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tion hour had not arrived, she must wait. The visitor was annoyed at this, and said loudly, 'Am I not mother of a queen? Is not my daughter married to the king? If half the power of the state is hers, do I not share in the other half?' The servants, of course, explained that they were only obeying orders. At the usual hour, the vizier's wife was introduced, and the queen received her with great dignity. The vizier's wife, after the usual ceremonies, complained of the queen's servants, and my mistress answered that they had received their orders from her, and could not be blamed for executing them. It was to be regretted, she added, that the vizier's wife had consented to bandy words with them—they being rude and uneducated. The vizier's wife made no suitable apology, but went away in a huff.
That afternoon the queen saw her son, the king, and explained the matter to him, stating that she would not receive the vizier's wife again unless she made a proper apology for her rudeness. The king sent for his father-in-law, and next day the vizier's wife
came to the queen's durbar, threw herself at her feet, and begged pardon for her rudeness in arrogating to herself equality with a princess of the royal house of Delhi, widow and mother of kings.
Of all the attendants of the queen, there was none enjoyed so much of her confidence, or to whom she showed so much favour, as Bahara Nissa. Bahara Nissa, with her father and mother and sister, came from the Punjab, and the whole family were proficients in music and singing. Her father, Kala Baha, usually played the drum or tambourine, whilst the two girls danced, and the mother sang. Both the girls were tall, slim, light-coloured, and handsome. They were considered highly educated in Lucknow, and their father had taken every pains to render them accomplished. On their journey from the Punjab to Oudh, a man of some property, Hafiz, had attached himself to the party, out of love for Bahara Nissa. But she would never marry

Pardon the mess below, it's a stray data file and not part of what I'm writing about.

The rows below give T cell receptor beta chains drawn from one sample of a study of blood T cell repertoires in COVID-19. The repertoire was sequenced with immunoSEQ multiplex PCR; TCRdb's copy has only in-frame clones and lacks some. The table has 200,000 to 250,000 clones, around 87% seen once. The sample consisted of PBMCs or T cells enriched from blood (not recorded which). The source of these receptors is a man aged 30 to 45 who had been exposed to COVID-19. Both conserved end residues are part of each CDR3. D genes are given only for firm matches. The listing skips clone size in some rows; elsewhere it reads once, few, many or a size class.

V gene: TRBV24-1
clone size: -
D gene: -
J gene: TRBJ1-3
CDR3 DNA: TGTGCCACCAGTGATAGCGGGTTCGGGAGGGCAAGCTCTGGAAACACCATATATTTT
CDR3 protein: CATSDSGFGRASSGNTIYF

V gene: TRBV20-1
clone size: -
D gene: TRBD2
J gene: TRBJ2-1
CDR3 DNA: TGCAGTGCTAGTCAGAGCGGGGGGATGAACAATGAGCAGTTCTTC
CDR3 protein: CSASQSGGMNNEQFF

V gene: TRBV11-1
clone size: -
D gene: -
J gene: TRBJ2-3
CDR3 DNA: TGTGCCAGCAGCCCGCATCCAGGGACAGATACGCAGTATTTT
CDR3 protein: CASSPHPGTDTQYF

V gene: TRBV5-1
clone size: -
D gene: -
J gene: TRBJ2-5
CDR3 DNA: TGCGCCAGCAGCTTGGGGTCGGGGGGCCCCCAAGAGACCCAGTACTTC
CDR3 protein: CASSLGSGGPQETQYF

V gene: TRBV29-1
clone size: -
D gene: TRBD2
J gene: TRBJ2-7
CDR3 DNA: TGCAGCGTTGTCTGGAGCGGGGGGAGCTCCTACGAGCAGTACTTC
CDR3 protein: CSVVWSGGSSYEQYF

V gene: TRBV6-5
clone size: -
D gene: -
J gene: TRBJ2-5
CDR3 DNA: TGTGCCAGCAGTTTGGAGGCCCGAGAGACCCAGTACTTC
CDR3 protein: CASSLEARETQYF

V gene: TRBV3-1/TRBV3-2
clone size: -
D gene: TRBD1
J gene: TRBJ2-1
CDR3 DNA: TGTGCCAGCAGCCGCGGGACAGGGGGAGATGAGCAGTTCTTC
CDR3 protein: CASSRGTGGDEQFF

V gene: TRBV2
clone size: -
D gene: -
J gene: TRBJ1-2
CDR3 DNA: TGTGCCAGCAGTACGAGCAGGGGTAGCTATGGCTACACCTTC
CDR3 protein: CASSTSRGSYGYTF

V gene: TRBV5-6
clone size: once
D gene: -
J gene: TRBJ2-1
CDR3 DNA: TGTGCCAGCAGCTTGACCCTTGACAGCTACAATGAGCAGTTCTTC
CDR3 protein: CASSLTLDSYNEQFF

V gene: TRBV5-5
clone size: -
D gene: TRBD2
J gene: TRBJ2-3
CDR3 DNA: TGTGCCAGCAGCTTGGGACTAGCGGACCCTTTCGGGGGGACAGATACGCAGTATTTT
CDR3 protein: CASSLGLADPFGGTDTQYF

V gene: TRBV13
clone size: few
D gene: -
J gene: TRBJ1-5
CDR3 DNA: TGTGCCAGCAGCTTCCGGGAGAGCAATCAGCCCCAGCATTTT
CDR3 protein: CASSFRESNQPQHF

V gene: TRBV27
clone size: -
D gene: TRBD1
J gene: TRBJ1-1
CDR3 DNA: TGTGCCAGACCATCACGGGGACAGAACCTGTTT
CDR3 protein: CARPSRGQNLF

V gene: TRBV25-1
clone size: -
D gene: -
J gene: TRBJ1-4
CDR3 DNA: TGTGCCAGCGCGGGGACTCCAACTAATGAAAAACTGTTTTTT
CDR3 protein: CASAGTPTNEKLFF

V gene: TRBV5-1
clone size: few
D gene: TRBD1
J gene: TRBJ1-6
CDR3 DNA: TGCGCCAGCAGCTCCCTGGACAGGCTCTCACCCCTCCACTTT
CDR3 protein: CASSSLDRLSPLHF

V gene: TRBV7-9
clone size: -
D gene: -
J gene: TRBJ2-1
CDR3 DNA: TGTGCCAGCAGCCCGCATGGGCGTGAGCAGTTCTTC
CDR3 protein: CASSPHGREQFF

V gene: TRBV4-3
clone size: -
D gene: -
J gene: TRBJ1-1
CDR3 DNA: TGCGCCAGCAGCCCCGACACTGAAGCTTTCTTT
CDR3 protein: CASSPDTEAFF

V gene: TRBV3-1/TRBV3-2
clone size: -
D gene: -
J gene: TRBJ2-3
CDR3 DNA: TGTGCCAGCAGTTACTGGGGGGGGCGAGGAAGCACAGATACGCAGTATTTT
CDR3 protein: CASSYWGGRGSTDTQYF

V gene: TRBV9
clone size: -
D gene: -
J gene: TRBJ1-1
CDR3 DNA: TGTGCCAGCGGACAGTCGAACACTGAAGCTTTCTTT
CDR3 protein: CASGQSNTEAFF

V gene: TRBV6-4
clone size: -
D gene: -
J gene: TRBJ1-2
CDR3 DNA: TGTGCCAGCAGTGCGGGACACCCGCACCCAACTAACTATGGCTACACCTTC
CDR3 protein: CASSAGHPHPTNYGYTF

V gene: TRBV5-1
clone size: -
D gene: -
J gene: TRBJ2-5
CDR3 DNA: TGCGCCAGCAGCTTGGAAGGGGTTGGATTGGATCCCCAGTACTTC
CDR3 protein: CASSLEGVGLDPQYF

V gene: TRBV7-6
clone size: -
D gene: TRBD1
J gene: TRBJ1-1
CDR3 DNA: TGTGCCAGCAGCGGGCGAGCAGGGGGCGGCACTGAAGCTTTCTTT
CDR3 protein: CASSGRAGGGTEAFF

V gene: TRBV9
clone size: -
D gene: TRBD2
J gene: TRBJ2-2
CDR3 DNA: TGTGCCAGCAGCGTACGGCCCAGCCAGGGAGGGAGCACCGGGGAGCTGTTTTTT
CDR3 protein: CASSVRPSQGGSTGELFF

him. Kala Baha probably expected that, in such a court as that of Wajid Aly Shah, their accomplishments of singing and dancing would raise them to the highest pitch of favour; and he was not mistaken.
When they were introduced at court, the eldest girl, Rushkee Alum, was married by the king forthwith, by muta marriage, and this was the only one of his muta marriages that the queen my mistress honoured by her presence. Generally, indeed, when she saw all her son's wives drawn up to receive her, as they sometimes were-for instance, at Nowa Roz, on New Year's day—she could not refrain from laughing to see the congregation of all kinds of women, and walked on with her handkerchief at her mouth, receiving their salaams and congratulations. She was a princess born, and they were chiefly women of no rank by birth.
When Rushkee Alum was thus added to the number of the king's wives by muta, Bahara Nissa was taken into the service of the queen my mistress. The father and mother of the two girls also got apartments
in the palace, and Bahara Nissa entered into an agreement not to marry for five years. She got a thousand rupees a month from the queen for her attendance, besides rich and valuable presents on all festive occasions. It was not usual for the queen to take up thus with dancing or singing girls, or with strangers of any kind, and therefore, Bahara Nissa's case being so exceptional, she had all the more influence in consequence. The queen trusted her in every matter, and her good sense and prudence, for two years at least, justified this confidence.
At the end of about two years, however, it so happened that a ranee, widow of a rajah from Nanpara, in the Baraitch district, came to court to prefer some complaint of oppression to the queen, accompanied by her brother-in-law, the late rajah's younger brother. The young man's name was Pearee Sahib, and he was tall and good-looking, and of a light colour. Bahara Nissa saw him in the courtyard more than once, and was smitten with love for him. What! can we conquer our own hearts? Of course, she